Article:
Stein’s policy platform has many points to be admired, but her strategy is fatally flawed. You can’t build a new party under our current system by asking voters to cast a vote that is at best meaningless and at worst destructive of progressive possibility.
I am honored to have earned the endorsement of the Working Families Party.
Working families are the engine behind our economy, the heart of our democracy, and the core of what makes America great. But today, it’s too hard for working people to get ahead and stay ahead.
That’s why the Working Families Party is so important. For almost two decades, they have fought to make our economy fairer and our country stronger. They’ve fought to raise the minimum wage in states and cities across the country; combat climate change and create new, good-paying jobs in clean energy and energy efficiency; and train and elect trailblazing progressive leaders.
As President, I’ll stand with working families like I have my entire career. We’ll build an economy that works for everyone, not just those at the top, and finally make the minimum wage a living wage. We’ll overturn Citizens United and protect every American’s right to vote, not every corporation’s right to buy elections. We’ll end the era of mass incarceration and replace the school-to-prison pipeline with a cradle-to-college and career pipeline. We’ll make sure every American can afford a college education and tackle our country’s student debt crisis. And we’ll finally enact policies that support how families actually live and work today—with paid family leave, affordable childcare, and equal pay for women.
Together, we’ll fight every day for working families—because we know when families are strong, America is strong.
The Clinton campaign has grappled with how to respond to the utter nonsense and conspiracy-salesmanship coming out of the Trump campaign and its media amplifiers. Do you honor these with a substantive response, risking giving them more weight than they deserve (and increased media attention)? Or do you ignore them, which allows them to fester unchallenged? The latest have been some bizarre theories about Hillary's health issues, supported by what purported to be documents leaked from her physician’s office. In order to cut off (or at least minimize) the speculation, the campaign released a statement pushing back against Trump’s “deranged” rhetoric. They included the following from Hillary’s internist, Dr. Lisa Bardack:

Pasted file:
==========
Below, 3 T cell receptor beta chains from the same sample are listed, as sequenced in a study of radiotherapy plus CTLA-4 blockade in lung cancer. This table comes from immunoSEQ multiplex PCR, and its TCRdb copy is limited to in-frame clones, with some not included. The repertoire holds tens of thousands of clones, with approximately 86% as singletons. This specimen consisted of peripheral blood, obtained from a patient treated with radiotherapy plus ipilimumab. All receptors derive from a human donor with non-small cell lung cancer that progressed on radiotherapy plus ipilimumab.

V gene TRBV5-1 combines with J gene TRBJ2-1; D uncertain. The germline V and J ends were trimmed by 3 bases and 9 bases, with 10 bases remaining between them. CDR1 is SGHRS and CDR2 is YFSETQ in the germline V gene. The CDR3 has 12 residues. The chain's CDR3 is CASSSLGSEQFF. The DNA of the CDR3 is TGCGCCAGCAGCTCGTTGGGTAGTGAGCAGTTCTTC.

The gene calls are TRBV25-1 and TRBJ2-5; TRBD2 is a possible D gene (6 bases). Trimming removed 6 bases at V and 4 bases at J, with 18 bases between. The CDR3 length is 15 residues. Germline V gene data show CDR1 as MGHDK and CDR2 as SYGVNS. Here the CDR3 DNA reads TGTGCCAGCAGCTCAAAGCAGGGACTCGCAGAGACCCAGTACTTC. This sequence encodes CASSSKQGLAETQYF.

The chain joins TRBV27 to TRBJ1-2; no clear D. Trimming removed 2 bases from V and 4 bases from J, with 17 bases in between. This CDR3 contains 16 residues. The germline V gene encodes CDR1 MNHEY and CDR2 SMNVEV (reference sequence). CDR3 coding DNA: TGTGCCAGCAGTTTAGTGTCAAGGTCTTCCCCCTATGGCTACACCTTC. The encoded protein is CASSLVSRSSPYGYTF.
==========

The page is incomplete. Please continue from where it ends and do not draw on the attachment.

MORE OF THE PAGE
As Secretary Clinton’s long time physician, I released a medical statement during the campaign indicating that she is in excellent health. I have recently been made aware of allegedly ‘leaked’ medical documents regarding Secretary Clinton with my name on them. These documents are false, were not written by me and are not based on any medical facts. To reiterate what I said in my previous statement, Secretary Clinton is in excellent health and fit to serve as President of the United States.
We have the same challenge, and I encourage you to chat more about our candidates than about our erratic opponent.
Today, Hillary will be in Cleveland (swing state!), for a “Tax Fairness Event” at John Marshall High School. (Think she might hit Trump again for not releasing his tax returns?) Tim will be at Kirkwood Community College in Cedar Rapids, IA (another swing state!). No word on whether he’ll have his harmonica at the ready.
Let me end by repeating what Hillary said to West Philadelphia:
So I’m excited about what we can do, but first we’ve got to get there. . . . And let me ask you to be sure to register to canvas, to be part of this campaign. Because I’m not trying to just win an election. I’m trying to build a base of voters who understand that we’ve got to stand up for these rights, we have to work for these causes, we have to be committed to these goals, who will get up with me after the election and work to make sure that we actually deliver the results that we all know we need. So my friends, let’s go to work, and let’s build the future that America deserves.